Jack Hamilton


On his book Just around Midnight: Rock and Roll and the Racial Imagination

Cover Interview of March 01, 2017

In a nutshell

Just around Midnight is about the entanglements of popular music and racial thought during the 1960s, and particularly the question of how rock and roll music “became white.” By the time Jimi Hendrix died in 1970, many of his obituarists found it remarkable that a black man would be playing electric rock and roll guitar, in a way that no one would have thought odd when Chuck Berry was doing it just a decade earlier. My book is about how this happened, and also about how it happened during a decade that’s often thought to be marked by unprecedented amounts of commercial crossover and aesthetic exchange. For instance, you have the extraordinary rise of Motown and Southern soul on one side of the Atlantic, and on the other side of the Atlantic a whole host of bands who “invade” America while having spent their formative years deeply steeped in black American musical traditions, most famously the Beatles and the Rolling Stones. And of course there were individual stars like Sam Cooke, Bob Dylan, Aretha Franklin, and Jimi Hendrix himself, all of whom crossed racial boundaries in both their music and their audiences.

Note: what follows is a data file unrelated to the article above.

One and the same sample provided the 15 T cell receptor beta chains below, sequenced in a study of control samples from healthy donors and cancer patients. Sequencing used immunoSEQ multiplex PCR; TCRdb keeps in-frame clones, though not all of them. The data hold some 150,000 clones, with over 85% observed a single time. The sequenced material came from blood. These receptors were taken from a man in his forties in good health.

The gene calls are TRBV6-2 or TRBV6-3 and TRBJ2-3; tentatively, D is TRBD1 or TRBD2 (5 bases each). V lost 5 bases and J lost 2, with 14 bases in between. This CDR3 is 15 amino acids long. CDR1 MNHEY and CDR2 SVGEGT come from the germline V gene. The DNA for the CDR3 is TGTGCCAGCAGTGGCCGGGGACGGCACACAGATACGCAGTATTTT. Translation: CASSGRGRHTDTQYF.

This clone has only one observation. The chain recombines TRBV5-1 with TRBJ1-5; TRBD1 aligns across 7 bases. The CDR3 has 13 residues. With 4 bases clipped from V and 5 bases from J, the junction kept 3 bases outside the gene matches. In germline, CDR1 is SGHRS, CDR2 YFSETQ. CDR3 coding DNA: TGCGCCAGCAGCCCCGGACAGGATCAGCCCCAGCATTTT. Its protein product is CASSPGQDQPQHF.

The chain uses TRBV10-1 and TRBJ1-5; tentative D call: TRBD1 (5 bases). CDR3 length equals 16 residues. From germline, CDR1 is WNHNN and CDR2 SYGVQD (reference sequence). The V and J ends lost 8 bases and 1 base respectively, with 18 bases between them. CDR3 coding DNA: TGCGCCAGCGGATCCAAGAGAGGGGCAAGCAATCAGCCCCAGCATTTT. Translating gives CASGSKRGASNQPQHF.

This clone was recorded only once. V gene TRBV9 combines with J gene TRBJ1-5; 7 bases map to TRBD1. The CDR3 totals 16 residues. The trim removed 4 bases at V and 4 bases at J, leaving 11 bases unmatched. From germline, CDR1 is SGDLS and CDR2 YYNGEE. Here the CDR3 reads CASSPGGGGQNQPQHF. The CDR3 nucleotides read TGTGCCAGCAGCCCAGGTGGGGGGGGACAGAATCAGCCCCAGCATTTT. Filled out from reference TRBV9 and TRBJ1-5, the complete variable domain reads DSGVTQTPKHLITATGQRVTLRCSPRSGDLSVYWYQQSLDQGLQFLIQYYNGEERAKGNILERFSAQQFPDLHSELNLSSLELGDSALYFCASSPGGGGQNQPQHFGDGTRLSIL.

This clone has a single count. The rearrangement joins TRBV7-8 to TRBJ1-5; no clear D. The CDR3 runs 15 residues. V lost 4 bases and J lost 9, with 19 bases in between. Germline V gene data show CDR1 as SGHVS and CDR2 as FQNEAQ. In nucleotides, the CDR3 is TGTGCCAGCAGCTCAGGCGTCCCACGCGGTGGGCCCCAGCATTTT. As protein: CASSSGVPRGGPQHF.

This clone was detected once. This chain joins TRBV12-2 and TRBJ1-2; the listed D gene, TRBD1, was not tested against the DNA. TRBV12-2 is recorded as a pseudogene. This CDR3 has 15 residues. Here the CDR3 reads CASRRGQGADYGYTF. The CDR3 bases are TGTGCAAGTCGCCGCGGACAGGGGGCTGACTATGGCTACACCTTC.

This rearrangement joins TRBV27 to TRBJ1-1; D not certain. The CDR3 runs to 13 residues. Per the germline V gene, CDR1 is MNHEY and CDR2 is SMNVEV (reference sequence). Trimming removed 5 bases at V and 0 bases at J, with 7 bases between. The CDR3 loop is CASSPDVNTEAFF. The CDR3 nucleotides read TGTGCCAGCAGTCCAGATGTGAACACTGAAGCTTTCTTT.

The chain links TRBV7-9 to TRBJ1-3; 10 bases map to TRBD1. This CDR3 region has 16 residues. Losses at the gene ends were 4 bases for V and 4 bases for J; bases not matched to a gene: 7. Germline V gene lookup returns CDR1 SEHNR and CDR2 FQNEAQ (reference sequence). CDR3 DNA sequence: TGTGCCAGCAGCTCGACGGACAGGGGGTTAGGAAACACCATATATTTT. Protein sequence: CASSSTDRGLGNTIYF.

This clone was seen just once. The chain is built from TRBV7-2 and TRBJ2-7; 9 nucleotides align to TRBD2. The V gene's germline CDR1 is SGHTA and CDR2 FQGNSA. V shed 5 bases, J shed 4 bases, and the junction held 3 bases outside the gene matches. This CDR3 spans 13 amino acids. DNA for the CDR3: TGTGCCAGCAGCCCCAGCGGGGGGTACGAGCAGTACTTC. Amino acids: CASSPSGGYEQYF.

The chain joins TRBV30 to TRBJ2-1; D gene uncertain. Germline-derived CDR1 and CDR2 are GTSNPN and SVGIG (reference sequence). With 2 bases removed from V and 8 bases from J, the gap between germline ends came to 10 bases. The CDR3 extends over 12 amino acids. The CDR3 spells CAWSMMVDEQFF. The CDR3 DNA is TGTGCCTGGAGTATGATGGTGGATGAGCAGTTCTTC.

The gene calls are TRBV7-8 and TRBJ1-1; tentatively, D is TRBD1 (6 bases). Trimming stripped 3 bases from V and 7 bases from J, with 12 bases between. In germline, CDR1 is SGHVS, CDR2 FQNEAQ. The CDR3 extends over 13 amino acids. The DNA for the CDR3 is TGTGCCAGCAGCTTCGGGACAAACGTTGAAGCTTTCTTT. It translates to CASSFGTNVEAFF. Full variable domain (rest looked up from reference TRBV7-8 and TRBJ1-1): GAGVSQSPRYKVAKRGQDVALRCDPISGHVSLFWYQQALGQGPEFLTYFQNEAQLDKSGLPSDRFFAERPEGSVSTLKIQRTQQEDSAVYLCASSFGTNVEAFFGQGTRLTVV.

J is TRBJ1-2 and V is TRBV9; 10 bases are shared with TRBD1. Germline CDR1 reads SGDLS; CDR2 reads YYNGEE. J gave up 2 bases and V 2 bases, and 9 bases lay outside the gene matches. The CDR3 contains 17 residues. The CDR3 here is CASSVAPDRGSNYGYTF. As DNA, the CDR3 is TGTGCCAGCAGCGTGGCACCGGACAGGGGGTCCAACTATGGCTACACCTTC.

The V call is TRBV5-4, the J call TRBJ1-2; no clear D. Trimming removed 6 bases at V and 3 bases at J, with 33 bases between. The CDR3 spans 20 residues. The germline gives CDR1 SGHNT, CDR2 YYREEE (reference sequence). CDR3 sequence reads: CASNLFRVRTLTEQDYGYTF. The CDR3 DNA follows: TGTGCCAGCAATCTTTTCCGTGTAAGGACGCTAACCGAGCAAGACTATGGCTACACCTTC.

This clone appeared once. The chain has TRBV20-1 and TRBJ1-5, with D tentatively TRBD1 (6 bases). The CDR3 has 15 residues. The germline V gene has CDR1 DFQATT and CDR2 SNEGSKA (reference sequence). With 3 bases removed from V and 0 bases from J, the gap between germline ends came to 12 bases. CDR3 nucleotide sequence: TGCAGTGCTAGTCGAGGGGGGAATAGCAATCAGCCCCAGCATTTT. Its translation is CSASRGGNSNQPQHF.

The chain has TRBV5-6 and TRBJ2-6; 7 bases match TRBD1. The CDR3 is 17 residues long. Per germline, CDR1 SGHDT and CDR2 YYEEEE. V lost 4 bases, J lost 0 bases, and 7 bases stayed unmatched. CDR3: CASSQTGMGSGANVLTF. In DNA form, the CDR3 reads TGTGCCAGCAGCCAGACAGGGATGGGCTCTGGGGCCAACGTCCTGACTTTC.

All of these artists and entities were described as “rock” or “rock and roll” performers at various points in the 1960s; how, then, did we end up with a notion that rock music is something that only white people do? My book charts this shift, and argues that the real story is one of reception rather than production: in other words, “rock” didn’t become white because of choices musicians made, or because white musicians “stole” the music, or because black musicians chose to leave it behind. Rather, it happened due to the way audiences and writers and, subsequently, marketers and radio programmers and the music industry generally decided that different kinds of people made different kinds of music. The book is an academic book but I’ve tried to write it in a lively and readable style, so that it can reach as many readers as possible. This is music that a lot of people really love—I myself really love it—and at best I’d like to think my book offers us a chance to hear it differently than we often do, and also to correct some of the more tired and ill-founded myths about Sixties musical culture.